Kelly McKinney, former Deputy Commissioner, New York City Office of Emergency Management, shares why we don't prepare for disasters.
It is my opinion that human beings are gifted with a unique emotion called hope. Typically, a normal person doesn't look for risks and threats. If they spend a lot of time worrying about all of the things that could go wrong, it may paralyze them. They may not even leave their house because they are obsessed with the risks that they face. Hope helps a person to function in daily life.
But hope prevents people from understanding the risk landscape that they face, because there are so many misperceptions about risk. For instance someone may perceive that radiation is a risk or that toxic chemicals in water are a risk. There is a slight amount of risk with these things, but the risk from driving their car vastly outweighs that. So our perception of risk is skewed that prevents people from acting effectively to prepare. Additionally, people are busy. They intend to prepare. They know they should spend time making a disaster plan. But very few get around to it because they are busy.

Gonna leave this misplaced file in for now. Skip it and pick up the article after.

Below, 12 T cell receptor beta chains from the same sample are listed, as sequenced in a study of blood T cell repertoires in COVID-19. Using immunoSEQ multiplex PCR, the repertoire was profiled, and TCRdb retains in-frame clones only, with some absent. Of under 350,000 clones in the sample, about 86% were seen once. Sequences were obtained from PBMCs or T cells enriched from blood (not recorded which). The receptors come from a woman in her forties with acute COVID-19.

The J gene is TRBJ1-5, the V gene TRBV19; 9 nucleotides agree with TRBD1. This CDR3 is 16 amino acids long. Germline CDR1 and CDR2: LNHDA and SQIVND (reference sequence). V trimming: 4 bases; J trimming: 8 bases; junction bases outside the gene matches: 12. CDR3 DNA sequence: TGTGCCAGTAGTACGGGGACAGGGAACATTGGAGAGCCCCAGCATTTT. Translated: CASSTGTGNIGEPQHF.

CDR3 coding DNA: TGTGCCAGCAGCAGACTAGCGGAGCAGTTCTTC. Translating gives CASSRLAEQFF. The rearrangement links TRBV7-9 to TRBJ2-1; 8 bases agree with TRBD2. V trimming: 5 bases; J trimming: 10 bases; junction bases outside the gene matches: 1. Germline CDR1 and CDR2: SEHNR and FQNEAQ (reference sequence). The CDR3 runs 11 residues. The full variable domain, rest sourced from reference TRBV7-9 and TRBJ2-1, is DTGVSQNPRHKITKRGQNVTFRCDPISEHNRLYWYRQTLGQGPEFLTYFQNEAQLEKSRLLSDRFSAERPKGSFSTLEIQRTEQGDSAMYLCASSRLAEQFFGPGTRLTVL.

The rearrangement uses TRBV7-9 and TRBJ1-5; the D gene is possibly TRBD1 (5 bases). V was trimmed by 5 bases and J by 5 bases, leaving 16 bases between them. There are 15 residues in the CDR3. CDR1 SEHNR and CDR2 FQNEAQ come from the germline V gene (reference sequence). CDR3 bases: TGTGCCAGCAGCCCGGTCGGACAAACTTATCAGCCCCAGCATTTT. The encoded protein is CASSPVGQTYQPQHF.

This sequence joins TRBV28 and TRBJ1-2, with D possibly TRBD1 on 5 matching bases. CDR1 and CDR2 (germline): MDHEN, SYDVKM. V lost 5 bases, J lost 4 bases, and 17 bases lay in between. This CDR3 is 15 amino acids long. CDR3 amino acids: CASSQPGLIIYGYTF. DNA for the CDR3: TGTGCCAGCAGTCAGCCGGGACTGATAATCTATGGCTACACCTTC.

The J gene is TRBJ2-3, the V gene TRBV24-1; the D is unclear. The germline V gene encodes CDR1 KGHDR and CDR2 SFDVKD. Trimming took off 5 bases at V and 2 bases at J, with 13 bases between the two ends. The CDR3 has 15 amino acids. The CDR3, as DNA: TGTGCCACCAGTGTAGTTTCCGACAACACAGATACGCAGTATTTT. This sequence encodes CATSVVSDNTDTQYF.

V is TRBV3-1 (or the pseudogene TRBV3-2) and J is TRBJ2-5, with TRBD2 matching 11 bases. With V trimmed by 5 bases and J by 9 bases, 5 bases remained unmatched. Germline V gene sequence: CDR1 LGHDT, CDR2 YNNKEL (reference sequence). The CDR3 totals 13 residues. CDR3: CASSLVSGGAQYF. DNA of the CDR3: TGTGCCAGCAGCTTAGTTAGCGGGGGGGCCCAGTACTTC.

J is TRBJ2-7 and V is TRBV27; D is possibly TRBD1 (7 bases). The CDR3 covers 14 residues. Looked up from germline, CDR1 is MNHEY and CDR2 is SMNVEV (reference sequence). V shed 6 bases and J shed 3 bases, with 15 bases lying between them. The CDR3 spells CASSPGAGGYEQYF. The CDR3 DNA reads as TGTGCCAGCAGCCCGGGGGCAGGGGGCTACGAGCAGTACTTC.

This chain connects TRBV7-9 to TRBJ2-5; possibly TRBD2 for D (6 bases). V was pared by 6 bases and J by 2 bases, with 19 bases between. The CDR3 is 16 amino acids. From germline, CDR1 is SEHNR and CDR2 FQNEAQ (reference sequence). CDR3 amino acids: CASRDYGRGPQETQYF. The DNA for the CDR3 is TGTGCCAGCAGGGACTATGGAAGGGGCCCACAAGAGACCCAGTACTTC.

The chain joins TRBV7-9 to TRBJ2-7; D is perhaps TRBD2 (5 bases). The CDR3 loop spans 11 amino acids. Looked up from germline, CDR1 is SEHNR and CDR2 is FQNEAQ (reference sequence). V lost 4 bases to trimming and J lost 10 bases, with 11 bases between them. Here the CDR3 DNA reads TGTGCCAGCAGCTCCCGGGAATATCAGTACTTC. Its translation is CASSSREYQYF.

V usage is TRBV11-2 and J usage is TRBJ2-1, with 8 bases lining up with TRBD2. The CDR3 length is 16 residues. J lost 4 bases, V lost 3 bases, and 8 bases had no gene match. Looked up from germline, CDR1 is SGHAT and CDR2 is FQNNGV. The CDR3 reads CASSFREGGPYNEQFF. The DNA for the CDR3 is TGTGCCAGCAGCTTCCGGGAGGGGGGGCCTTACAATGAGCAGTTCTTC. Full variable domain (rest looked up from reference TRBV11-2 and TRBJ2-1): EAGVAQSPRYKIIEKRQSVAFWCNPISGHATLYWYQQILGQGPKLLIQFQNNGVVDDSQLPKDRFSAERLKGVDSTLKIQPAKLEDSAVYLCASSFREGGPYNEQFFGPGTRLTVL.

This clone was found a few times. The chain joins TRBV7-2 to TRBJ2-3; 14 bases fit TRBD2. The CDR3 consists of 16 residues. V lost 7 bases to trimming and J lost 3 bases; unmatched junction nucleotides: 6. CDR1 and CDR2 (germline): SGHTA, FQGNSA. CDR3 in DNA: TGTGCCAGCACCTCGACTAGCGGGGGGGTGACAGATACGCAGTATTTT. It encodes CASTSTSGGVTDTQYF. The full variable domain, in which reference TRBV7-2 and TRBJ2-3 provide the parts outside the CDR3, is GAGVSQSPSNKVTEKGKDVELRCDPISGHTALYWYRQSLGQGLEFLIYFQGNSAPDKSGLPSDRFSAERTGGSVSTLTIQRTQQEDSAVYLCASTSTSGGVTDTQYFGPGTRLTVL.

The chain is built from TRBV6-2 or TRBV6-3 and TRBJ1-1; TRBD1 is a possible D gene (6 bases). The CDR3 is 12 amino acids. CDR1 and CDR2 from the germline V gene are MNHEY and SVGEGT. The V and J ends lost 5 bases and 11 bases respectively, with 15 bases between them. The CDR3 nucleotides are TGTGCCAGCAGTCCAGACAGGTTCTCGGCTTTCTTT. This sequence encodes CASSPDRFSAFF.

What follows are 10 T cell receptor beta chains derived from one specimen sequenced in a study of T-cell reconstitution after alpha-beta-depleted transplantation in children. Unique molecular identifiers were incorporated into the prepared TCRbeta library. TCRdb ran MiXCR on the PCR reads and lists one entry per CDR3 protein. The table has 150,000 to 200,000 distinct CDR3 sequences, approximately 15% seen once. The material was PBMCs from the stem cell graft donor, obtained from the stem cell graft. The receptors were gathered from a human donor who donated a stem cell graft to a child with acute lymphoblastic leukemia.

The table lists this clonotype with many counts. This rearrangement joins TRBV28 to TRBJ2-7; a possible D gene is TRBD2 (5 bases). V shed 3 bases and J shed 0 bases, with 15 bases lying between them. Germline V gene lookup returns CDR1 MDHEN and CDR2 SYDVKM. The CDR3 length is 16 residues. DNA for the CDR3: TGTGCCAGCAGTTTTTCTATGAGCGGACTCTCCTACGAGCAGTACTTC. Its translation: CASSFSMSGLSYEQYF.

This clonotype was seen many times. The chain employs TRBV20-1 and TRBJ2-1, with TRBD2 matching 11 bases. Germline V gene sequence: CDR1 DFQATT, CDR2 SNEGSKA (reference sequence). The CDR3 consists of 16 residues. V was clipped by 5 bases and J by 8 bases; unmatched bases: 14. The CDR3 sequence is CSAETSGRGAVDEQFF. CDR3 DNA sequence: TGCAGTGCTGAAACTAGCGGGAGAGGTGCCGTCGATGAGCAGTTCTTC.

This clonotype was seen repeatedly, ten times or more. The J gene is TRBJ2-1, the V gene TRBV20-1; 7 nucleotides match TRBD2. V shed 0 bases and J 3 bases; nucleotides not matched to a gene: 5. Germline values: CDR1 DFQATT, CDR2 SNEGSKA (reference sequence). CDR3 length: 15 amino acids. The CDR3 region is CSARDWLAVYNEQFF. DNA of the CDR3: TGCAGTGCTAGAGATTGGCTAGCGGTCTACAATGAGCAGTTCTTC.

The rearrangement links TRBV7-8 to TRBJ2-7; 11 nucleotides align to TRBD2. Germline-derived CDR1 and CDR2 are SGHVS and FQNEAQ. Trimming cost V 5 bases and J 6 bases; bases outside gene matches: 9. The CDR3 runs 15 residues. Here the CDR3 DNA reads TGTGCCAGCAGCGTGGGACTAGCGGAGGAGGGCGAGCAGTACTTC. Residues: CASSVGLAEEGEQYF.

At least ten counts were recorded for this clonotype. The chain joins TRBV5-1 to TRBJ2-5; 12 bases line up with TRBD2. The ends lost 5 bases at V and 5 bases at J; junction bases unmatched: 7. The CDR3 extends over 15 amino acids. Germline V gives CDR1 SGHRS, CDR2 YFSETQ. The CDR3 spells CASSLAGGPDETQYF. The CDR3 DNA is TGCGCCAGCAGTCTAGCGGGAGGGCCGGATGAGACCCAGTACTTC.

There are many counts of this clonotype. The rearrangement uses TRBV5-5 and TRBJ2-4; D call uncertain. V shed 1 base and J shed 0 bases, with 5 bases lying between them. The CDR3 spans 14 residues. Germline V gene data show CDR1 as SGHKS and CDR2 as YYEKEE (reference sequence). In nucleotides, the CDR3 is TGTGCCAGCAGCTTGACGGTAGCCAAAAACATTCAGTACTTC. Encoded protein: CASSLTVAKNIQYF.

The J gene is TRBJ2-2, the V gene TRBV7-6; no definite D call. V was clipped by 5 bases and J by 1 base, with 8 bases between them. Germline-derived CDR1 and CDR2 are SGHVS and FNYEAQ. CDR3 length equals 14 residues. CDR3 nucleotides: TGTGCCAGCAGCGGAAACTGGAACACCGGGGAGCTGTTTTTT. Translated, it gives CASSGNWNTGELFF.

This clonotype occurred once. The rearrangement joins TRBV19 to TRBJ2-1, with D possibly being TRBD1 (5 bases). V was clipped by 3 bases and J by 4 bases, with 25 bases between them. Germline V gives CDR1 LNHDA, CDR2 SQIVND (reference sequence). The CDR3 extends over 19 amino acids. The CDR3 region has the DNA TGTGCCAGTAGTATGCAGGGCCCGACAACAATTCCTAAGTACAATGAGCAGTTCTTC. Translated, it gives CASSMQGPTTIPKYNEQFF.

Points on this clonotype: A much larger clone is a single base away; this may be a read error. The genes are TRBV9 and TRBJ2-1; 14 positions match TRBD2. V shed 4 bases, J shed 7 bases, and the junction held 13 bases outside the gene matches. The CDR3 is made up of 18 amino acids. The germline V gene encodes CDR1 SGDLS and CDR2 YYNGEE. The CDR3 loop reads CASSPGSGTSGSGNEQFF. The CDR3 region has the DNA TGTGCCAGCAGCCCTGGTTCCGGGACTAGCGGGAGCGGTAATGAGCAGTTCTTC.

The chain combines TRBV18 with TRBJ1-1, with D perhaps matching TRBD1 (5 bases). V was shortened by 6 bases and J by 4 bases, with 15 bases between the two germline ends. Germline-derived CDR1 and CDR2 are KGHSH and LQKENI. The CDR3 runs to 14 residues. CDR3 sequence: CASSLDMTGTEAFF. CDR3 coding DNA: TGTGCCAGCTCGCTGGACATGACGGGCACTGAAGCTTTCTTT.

I was at an executive session for the emergency managers where a Harvard professor, an expert in surveying populations, shared results from one of his projects to understand how many people actually prepared for disasters. Turns out, people have heard of government programs like ready.gov and the Red Cross ready campaigns. But when asked if they have done any of the preparedness activities - a preparedness plan, a go bag, etc, most people had not. His conclusion was that these programs and campaigns were largely ineffective in changing or enabling people to take preparedness actions.
It was found that the subset of people that do prepare are people who themselves have been the victims of a disaster. There is a high correlation between someone who has been in the midst of disaster and people that tended to take action to prepare. But no one else. For example, let's just say you're in a town and there was a tornado and your next door neighbor's house is destroyed but your house was not damaged. Your next door neighbor is much more likely to prepare but you are not more likely to prepare as before the tornado hit your town.
Bottom line, disaster preparedness is a very difficult area to try to make progress in.